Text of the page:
From a distance, both stances appear wanting: Kennedy’s grade as commander-in-chief remains incomplete, cut short before anyone could have truly known. (Pick just about any prominent president and try to imagine what their legacy would have looked like if cut off after just two and a half years.) We’re bothered by that doubt, that uncertainty, that what-could-have-been. We like crisp endings to stories, the heroes and villains made clear. JFK did not leave us with a definitive answer, and we’re left fighting over the scraps.
The JFK remembrances come in the same week of the 150th anniversary of the Gettysburg Address, one of the few moments more important in American mythology. A speech by another president whose life was cut too short, though his legacy is a bit more secure. Most every president invokes American ideals; some live up to them, while with others, it’s empty talk. They emphasize a project, a plan for a nation that rises above all others because of what it allows its people to be. Whatever JFK would have become, he never got there, and it galls us to no end.
The sober part of my mind tells me that Kennedy’s allure is all wishful thinking; that our fascination with his unfulfilled promise and his troubling death lingers over something that should have been buried long ago. But burying the past comes with the danger of forgetting its lessons; lessons that we should be able to assess without too much pain, fifty years after the fact. And while the debates over the political lessons may never end, there is something else that should not be lost: the emotion. The rawness of the moment, the shock of death, the eternal struggle to make sense of what has transpired. That we cannot forget. As Roger Angell wrote in the aftermath of 9/11:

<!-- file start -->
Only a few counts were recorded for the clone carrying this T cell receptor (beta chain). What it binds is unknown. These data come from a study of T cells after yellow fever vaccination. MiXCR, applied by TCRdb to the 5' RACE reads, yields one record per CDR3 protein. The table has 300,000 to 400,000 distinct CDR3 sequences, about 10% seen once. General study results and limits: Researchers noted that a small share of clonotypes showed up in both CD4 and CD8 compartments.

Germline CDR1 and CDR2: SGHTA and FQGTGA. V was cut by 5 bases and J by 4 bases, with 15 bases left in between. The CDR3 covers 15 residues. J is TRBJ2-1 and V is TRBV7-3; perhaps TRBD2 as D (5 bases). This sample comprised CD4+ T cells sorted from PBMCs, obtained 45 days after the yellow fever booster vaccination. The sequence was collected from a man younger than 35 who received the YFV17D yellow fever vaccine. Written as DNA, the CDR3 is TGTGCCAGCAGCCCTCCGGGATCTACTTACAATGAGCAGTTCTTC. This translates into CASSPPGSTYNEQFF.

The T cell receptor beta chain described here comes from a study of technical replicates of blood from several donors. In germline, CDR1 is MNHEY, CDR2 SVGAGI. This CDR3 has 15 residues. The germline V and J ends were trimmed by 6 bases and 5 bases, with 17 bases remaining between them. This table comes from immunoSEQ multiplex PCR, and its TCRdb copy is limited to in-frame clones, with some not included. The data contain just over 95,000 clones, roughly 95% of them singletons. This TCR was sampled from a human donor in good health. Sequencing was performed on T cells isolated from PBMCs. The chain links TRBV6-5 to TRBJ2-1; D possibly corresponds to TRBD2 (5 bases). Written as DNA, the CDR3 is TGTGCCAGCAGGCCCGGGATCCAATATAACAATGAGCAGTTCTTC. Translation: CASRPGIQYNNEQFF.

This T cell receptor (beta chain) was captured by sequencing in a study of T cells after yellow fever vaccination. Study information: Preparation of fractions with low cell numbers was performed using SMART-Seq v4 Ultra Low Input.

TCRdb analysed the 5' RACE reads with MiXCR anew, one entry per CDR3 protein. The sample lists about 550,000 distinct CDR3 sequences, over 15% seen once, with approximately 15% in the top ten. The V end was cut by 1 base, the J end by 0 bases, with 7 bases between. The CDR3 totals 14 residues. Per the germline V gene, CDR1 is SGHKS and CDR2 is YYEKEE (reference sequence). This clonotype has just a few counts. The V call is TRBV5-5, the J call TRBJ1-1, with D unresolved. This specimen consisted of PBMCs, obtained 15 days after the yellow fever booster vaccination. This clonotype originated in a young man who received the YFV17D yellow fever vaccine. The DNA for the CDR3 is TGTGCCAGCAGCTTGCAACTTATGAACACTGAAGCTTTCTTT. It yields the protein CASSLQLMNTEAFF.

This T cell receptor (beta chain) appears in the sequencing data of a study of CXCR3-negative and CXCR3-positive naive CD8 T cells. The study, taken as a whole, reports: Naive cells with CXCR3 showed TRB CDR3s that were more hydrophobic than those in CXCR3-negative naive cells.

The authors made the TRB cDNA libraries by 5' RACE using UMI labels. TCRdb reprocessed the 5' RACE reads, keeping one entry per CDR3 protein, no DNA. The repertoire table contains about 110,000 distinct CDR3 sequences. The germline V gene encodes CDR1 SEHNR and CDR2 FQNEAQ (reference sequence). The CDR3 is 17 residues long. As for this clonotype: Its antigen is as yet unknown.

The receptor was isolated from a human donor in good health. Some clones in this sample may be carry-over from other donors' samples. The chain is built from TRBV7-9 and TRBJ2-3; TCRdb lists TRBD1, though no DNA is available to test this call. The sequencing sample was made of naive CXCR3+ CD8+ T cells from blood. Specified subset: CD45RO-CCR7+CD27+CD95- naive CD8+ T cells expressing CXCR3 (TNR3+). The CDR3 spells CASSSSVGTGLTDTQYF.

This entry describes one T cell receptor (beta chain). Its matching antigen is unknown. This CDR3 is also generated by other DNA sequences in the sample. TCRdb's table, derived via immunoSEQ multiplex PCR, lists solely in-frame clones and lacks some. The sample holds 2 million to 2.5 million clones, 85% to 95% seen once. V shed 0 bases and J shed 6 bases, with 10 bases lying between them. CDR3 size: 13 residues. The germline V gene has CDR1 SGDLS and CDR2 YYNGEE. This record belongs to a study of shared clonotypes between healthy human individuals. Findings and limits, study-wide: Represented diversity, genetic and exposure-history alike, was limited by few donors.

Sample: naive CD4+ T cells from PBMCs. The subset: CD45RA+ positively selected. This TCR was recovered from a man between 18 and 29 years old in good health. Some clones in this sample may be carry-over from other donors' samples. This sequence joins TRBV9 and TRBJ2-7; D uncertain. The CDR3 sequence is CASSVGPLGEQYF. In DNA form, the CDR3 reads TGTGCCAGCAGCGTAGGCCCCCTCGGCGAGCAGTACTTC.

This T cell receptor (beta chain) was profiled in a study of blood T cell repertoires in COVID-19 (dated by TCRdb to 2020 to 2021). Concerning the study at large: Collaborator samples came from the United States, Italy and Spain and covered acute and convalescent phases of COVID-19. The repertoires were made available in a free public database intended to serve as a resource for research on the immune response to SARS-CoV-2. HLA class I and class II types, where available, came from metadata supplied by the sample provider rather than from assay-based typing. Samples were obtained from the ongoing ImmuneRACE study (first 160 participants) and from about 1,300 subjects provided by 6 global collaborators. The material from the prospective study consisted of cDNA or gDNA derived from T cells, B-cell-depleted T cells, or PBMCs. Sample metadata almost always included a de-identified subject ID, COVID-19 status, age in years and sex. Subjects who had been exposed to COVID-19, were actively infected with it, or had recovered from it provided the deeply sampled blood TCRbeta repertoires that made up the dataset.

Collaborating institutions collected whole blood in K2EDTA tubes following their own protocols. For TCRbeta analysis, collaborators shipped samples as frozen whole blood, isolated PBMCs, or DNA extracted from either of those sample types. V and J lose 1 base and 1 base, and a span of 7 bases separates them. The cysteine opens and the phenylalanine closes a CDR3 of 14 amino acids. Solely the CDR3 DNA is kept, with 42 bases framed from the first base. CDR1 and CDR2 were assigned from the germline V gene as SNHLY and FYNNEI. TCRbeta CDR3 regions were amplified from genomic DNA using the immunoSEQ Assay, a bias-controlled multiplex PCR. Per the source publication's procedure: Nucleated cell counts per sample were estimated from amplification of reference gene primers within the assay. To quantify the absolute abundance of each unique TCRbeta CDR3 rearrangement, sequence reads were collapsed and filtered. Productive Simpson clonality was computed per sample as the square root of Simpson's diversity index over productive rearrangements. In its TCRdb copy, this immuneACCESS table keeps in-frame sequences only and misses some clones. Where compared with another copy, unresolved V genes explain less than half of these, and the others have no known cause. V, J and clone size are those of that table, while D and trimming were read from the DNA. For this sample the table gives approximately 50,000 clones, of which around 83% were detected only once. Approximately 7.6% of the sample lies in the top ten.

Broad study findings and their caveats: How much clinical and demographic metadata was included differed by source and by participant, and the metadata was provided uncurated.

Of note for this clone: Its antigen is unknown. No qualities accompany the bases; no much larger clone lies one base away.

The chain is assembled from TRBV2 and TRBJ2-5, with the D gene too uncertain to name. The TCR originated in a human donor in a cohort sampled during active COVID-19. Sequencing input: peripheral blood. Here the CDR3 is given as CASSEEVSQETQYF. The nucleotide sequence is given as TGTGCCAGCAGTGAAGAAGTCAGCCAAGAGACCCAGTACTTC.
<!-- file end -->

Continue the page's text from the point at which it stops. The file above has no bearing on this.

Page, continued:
Now we’re all the same age together. None of us is young this week, and, with death and calamity just down the street, few of us vicarious any longer.
While that moment will fade in time, in turn overrun by the next great tragedy or shock, it lingers as one of those moments that made us react viscerally—and, hopefully, search our souls before thinking of the best way forward. This is what it means to belong to a nation, however much or little we may like what it stands for. We hope these moments are rare, but when they do come, it’s worth asking not what our country can do for us, but what we can do for our country. A nation is its history, but that history lives on, and can be bent in any number of ways. Our choice, then, comes in how we respond to tragedies that take people from us before their time. Whether it’s the loss of a president or someone a bit closer to home, that time will come, and those choices can be the ones that define lives.